By Zach Waksman
Impunity Watch Reporter, Africa
JILIB, Somalia – Kenya’s efforts to find members of the hardline Islamic group Al-Shabab went slightly offline on Sunday. During an air raid over Jilib, a coastal town in southern Somalia, a bomb fell on a refugee camp that is home to more than 7,500 people.
Medecins Sans Frontieres (MSF or Doctors Without Borders), an aid organization that participates in the camp’s operations, five people, including three children, had died so far and another 45 had been hospitalized due to wounds sustained from shrapnel. Due to the bombing activities, MSF has temporarily withdrawn its staff from the area.
“So today the nutrition clinic and cholera centre are closed,” explained mission leader Gautam Chatterjee. “We will re-open as soon as things are a bit safer for our staff there.”
The strike was aimed at an Al-Shabab camp that was also located in Jilib. Based on intelligence that a senior official was present, several aircraft flew overhead. The refugee camp bombing was an accident due to an errant bomb. Kenya confirmed the attack on the Shabab base, but denied harming the refugee camp.
Major Emmanuel Chirchir, a spokesman for the Kenyan military, said: “We bombed an al-Shabab camp, killed 10 and wounded 47. We are sure about this assessment, no collateral damage, no women, no children.”
Chirchir initially denied claims that the military had bombed the camp.
“MSF is being used by al-Shabab [for propaganda purposes],” he told the BBC program Focus on Africa. The military later admitted that civilian casualties may have been incurred, but not due to the airstrike itself. Instead, a vehicle filled with ammunition and high explosives caught fire during the raid. In trying to escape, the driver brought it into the refugee camp, where it exploded. The resulting blast was deemed the cause of civilian casualties from his perspective.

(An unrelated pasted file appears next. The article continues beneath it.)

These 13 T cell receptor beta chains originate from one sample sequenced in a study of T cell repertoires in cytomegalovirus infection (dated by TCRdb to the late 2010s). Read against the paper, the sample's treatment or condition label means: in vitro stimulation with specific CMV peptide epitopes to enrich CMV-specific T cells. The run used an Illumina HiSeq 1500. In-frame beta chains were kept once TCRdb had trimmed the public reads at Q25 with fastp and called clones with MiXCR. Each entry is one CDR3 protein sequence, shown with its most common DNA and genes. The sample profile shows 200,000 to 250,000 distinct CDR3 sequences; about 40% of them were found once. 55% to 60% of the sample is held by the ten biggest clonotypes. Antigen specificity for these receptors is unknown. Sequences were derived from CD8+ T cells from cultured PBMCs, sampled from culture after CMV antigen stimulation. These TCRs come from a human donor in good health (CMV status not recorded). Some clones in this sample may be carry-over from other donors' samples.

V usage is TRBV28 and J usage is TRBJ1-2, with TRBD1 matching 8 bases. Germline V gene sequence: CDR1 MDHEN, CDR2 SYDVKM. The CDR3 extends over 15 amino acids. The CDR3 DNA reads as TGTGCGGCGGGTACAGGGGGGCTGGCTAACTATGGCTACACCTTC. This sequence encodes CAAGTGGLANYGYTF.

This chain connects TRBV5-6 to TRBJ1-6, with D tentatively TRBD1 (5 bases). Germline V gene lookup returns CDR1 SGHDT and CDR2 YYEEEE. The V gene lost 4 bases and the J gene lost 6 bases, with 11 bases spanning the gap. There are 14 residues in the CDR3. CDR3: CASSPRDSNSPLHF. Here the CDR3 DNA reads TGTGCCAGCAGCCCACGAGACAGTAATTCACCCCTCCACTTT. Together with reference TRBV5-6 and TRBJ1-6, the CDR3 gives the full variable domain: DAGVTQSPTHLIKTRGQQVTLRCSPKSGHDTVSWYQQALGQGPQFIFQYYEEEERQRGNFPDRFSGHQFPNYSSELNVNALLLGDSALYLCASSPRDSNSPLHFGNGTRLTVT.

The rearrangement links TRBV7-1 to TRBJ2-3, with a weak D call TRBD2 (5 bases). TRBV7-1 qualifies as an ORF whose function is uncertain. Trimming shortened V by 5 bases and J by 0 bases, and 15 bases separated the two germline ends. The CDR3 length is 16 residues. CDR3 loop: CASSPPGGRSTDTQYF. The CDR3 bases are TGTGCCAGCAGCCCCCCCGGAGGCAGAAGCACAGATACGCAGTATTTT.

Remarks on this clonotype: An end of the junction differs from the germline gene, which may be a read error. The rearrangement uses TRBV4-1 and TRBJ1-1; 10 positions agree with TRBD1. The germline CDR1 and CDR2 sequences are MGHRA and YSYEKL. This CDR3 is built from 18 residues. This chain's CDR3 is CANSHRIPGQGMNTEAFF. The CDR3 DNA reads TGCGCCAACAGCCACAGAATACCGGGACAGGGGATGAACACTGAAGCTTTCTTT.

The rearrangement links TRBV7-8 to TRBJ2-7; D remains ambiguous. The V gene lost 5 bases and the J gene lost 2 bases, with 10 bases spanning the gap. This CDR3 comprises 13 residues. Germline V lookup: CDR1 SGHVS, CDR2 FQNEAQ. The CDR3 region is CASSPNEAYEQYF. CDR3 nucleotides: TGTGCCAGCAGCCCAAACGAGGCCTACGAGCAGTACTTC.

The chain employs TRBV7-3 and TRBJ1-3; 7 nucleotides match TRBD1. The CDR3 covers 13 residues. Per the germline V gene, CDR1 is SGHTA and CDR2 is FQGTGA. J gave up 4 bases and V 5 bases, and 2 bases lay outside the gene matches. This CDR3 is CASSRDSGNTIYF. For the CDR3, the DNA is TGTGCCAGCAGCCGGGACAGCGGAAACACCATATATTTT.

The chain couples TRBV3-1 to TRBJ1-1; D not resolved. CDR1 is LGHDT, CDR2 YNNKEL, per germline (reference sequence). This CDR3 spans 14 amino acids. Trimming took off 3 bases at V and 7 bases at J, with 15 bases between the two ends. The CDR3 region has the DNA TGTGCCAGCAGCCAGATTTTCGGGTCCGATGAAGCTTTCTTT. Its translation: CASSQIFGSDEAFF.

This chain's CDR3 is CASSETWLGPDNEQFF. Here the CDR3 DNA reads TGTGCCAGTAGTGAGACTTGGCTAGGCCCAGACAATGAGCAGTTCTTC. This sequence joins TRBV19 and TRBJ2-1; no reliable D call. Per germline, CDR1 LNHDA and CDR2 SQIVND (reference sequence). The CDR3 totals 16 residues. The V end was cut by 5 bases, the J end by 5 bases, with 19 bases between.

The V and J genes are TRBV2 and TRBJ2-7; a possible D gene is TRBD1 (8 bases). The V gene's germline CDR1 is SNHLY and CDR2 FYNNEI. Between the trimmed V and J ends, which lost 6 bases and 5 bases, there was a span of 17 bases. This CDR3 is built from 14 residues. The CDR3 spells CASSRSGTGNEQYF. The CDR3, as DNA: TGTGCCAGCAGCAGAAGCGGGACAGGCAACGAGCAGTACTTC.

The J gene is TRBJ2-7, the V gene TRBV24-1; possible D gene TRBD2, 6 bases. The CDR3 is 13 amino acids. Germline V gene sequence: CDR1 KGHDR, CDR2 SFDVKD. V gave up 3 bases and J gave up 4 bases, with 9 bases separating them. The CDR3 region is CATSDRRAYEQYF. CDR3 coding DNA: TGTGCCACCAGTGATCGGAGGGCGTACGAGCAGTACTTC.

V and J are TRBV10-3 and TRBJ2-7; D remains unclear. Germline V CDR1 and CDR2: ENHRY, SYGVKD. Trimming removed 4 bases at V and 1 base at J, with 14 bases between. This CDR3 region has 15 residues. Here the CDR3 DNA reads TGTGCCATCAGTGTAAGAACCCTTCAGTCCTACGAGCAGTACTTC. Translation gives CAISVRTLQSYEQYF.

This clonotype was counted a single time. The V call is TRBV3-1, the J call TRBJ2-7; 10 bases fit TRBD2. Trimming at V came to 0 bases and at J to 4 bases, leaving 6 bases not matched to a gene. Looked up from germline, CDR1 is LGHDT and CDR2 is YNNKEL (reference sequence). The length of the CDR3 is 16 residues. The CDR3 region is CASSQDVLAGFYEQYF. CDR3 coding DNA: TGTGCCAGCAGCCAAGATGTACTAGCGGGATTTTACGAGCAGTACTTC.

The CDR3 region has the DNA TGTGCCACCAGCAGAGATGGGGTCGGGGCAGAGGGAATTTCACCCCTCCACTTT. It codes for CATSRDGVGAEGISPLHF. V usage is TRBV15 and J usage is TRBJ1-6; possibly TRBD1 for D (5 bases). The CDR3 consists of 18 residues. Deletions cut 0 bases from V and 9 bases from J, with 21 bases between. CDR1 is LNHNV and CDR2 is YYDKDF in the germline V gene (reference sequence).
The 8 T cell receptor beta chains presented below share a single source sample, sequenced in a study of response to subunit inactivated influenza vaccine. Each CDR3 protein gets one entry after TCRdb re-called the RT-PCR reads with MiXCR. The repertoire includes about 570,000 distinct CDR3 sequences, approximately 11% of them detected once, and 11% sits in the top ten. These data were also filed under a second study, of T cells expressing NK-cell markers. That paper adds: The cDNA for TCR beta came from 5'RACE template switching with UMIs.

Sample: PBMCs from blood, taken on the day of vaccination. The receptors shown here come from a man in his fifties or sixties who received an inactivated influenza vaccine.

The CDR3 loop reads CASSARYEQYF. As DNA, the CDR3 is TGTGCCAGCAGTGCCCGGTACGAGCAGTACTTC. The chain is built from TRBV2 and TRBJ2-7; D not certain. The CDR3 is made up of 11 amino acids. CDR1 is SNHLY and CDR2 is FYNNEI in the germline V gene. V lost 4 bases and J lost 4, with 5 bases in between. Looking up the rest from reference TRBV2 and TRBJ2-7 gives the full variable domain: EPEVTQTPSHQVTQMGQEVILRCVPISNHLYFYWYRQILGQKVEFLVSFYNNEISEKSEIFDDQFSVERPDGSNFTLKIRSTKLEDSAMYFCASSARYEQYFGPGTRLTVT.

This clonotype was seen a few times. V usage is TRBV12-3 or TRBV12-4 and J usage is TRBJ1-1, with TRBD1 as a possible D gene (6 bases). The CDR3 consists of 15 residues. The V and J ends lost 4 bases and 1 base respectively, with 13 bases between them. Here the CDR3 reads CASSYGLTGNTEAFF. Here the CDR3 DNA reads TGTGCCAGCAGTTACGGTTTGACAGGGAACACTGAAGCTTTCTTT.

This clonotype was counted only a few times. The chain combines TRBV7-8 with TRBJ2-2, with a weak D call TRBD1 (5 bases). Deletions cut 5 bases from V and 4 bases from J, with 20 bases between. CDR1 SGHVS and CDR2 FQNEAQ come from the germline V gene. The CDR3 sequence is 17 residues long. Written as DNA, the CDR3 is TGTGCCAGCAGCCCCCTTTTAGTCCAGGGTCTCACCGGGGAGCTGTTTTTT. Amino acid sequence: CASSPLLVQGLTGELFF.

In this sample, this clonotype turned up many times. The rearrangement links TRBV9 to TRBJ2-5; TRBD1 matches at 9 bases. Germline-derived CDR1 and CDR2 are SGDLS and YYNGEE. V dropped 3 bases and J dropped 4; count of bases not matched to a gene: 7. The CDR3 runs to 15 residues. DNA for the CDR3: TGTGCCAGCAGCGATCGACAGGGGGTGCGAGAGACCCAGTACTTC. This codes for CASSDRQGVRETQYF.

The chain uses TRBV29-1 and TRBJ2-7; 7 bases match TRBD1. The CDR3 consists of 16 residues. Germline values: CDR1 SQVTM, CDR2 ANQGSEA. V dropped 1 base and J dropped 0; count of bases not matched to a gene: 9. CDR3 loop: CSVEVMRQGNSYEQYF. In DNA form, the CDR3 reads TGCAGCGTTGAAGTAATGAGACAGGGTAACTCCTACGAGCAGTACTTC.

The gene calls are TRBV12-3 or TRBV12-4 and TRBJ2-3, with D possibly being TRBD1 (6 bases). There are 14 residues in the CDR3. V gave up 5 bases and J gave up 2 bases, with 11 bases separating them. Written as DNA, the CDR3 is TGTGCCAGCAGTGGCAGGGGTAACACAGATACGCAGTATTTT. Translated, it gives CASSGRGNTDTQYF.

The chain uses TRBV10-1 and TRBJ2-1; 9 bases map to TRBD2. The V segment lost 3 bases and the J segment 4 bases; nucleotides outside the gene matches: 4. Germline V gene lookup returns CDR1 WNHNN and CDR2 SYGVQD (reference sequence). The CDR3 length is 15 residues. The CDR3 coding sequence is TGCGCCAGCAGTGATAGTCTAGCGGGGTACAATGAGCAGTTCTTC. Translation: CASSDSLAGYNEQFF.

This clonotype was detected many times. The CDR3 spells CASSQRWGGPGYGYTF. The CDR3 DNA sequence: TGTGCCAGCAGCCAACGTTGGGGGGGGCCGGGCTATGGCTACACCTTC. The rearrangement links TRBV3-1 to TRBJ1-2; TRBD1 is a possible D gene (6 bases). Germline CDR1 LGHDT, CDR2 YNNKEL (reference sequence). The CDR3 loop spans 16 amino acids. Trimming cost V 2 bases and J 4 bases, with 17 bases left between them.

MSF’s departure is another setback for humanitarian aid in Somalia, a conflict-ravaged East African country that has not had a stable government for more than 20 years. Six areas presently under Al-Shabab control are in a state of famine, as declared by the United Nations. But while the present skirmishes continue, the prospects of delivering much-needed aid are slim.
“The new escalation in fighting and insecurity along the Kenya-Somalia border risks increasing the suffering for civilians already devastated by drought and conflict,” another aid organization, Oxfam, said in a statement it issued last month. “The situation in Somalia is increasingly alarming.”
Al-Shabab has promised reprisals against the invaders.
“Kenya has brutally massacred civilians already displaced by hardship … We will ensure that Kenya mourns more than we did,” said Sheikh Abukar Ali Ada, a regional Al Shabab official. “They cowardly killed around 15 civilians. We will similarly target them and take revenge.”
Though it has some backing from the Somali government, Kenya has no timetable for withdrawal other than saying that it will leave when it feels safe again.
For more information, please see:
Al Jazeera — Somali ‘Civilians Killed’ in Kenyan Air Raids — 31 October 2011
BBC — Kenya Air Raid in Somalia Jilib Town ‘Kills Civilians’ — 31 October 2011
Daily Nation — Death Toll in Kenya Raid in Somalia Rises to Five — 31 October 2011
Daily Nation — Kenya, Somalia Seek Support for War on Al Shabaab — 31 October 2011
Garowe Online — Kenyan Air Strike in Somalia ‘Kills Five and Wounds Dozens’ — 31 October 2011
New York Times — Aid Group Says Refugee Camp in Somalia Was Hit by Airstrike — 31 October 2011